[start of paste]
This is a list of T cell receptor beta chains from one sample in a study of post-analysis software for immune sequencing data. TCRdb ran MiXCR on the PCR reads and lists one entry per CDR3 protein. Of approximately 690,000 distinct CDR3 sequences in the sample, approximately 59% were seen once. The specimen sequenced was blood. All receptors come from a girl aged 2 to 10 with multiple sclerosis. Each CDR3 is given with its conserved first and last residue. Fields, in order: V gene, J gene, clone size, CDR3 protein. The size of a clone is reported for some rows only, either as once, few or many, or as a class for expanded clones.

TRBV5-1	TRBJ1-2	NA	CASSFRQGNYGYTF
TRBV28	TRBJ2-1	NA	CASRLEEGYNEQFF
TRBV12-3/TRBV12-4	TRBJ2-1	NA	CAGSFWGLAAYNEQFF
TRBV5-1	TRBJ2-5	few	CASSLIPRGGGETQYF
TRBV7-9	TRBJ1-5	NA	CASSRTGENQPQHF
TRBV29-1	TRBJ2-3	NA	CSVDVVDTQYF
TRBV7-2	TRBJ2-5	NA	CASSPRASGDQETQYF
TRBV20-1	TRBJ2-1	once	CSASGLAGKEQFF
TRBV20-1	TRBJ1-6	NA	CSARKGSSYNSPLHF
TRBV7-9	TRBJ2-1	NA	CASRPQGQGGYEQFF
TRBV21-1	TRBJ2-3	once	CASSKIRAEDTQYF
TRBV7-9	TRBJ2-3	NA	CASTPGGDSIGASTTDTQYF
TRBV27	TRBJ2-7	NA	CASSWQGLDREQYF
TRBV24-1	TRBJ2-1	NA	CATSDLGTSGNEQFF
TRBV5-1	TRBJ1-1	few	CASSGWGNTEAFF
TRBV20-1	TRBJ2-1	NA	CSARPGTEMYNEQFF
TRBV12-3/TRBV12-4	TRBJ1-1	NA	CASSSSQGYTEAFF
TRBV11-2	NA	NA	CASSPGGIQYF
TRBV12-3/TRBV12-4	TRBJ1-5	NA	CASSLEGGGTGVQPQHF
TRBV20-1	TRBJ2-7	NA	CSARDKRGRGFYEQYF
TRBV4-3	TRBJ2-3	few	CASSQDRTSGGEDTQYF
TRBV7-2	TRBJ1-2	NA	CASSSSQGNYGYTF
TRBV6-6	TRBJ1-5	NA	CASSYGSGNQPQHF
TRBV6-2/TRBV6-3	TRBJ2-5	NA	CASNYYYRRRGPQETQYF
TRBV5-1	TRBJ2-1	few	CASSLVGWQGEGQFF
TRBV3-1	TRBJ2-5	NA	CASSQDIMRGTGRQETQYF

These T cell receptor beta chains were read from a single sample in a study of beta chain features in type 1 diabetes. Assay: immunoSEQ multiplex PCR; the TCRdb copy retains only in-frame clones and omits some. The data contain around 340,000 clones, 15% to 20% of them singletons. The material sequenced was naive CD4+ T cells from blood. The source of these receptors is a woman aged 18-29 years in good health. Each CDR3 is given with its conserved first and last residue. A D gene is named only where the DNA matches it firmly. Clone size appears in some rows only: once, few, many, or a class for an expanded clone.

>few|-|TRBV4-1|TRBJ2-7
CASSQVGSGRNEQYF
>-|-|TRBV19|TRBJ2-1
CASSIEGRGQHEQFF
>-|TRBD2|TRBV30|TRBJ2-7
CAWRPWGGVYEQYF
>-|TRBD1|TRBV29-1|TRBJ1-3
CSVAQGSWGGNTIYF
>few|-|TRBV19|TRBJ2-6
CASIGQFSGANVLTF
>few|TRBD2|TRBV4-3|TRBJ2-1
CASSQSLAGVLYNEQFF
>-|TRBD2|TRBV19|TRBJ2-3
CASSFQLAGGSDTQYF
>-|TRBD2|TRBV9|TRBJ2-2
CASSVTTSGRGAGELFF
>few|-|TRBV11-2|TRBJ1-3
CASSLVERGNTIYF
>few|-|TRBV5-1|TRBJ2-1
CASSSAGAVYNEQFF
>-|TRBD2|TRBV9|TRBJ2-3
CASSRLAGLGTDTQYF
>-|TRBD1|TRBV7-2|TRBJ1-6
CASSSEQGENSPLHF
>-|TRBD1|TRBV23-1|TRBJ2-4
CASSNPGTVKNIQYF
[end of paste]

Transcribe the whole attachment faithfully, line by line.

This is a list of T cell receptor beta chains from one sample in a study of post-analysis software for immune sequencing data. TCRdb ran MiXCR on the PCR reads and lists one entry per CDR3 protein. Of approximately 690,000 distinct CDR3 sequences in the sample, approximately 59% were seen once. The specimen sequenced was blood. All receptors come from a girl aged 2 to 10 with multiple sclerosis. Each CDR3 is given with its conserved first and last residue. Fields, in order: V gene, J gene, clone size, CDR3 protein. The size of a clone is reported for some rows only, either as once, few or many, or as a class for expanded clones.

TRBV5-1	TRBJ1-2	NA	CASSFRQGNYGYTF
TRBV28	TRBJ2-1	NA	CASRLEEGYNEQFF
TRBV12-3/TRBV12-4	TRBJ2-1	NA	CAGSFWGLAAYNEQFF
TRBV5-1	TRBJ2-5	few	CASSLIPRGGGETQYF
TRBV7-9	TRBJ1-5	NA	CASSRTGENQPQHF
TRBV29-1	TRBJ2-3	NA	CSVDVVDTQYF
TRBV7-2	TRBJ2-5	NA	CASSPRASGDQETQYF
TRBV20-1	TRBJ2-1	once	CSASGLAGKEQFF
TRBV20-1	TRBJ1-6	NA	CSARKGSSYNSPLHF
TRBV7-9	TRBJ2-1	NA	CASRPQGQGGYEQFF
TRBV21-1	TRBJ2-3	once	CASSKIRAEDTQYF
TRBV7-9	TRBJ2-3	NA	CASTPGGDSIGASTTDTQYF
TRBV27	TRBJ2-7	NA	CASSWQGLDREQYF
TRBV24-1	TRBJ2-1	NA	CATSDLGTSGNEQFF
TRBV5-1	TRBJ1-1	few	CASSGWGNTEAFF
TRBV20-1	TRBJ2-1	NA	CSARPGTEMYNEQFF
TRBV12-3/TRBV12-4	TRBJ1-1	NA	CASSSSQGYTEAFF
TRBV11-2	NA	NA	CASSPGGIQYF
TRBV12-3/TRBV12-4	TRBJ1-5	NA	CASSLEGGGTGVQPQHF
TRBV20-1	TRBJ2-7	NA	CSARDKRGRGFYEQYF
TRBV4-3	TRBJ2-3	few	CASSQDRTSGGEDTQYF
TRBV7-2	TRBJ1-2	NA	CASSSSQGNYGYTF
TRBV6-6	TRBJ1-5	NA	CASSYGSGNQPQHF
TRBV6-2/TRBV6-3	TRBJ2-5	NA	CASNYYYRRRGPQETQYF
TRBV5-1	TRBJ2-1	few	CASSLVGWQGEGQFF
TRBV3-1	TRBJ2-5	NA	CASSQDIMRGTGRQETQYF

These T cell receptor beta chains were read from a single sample in a study of beta chain features in type 1 diabetes. Assay: immunoSEQ multiplex PCR; the TCRdb copy retains only in-frame clones and omits some. The data contain around 340,000 clones, 15% to 20% of them singletons. The material sequenced was naive CD4+ T cells from blood. The source of these receptors is a woman aged 18-29 years in good health. Each CDR3 is given with its conserved first and last residue. A D gene is named only where the DNA matches it firmly. Clone size appears in some rows only: once, few, many, or a class for an expanded clone.

>few|-|TRBV4-1|TRBJ2-7
CASSQVGSGRNEQYF
>-|-|TRBV19|TRBJ2-1
CASSIEGRGQHEQFF
>-|TRBD2|TRBV30|TRBJ2-7
CAWRPWGGVYEQYF
>-|TRBD1|TRBV29-1|TRBJ1-3
CSVAQGSWGGNTIYF
>few|-|TRBV19|TRBJ2-6
CASIGQFSGANVLTF
>few|TRBD2|TRBV4-3|TRBJ2-1
CASSQSLAGVLYNEQFF
>-|TRBD2|TRBV19|TRBJ2-3
CASSFQLAGGSDTQYF
>-|TRBD2|TRBV9|TRBJ2-2
CASSVTTSGRGAGELFF
>few|-|TRBV11-2|TRBJ1-3
CASSLVERGNTIYF
>few|-|TRBV5-1|TRBJ2-1
CASSSAGAVYNEQFF
>-|TRBD2|TRBV9|TRBJ2-3
CASSRLAGLGTDTQYF
>-|TRBD1|TRBV7-2|TRBJ1-6
CASSSEQGENSPLHF
>-|TRBD1|TRBV23-1|TRBJ2-4
CASSNPGTVKNIQYF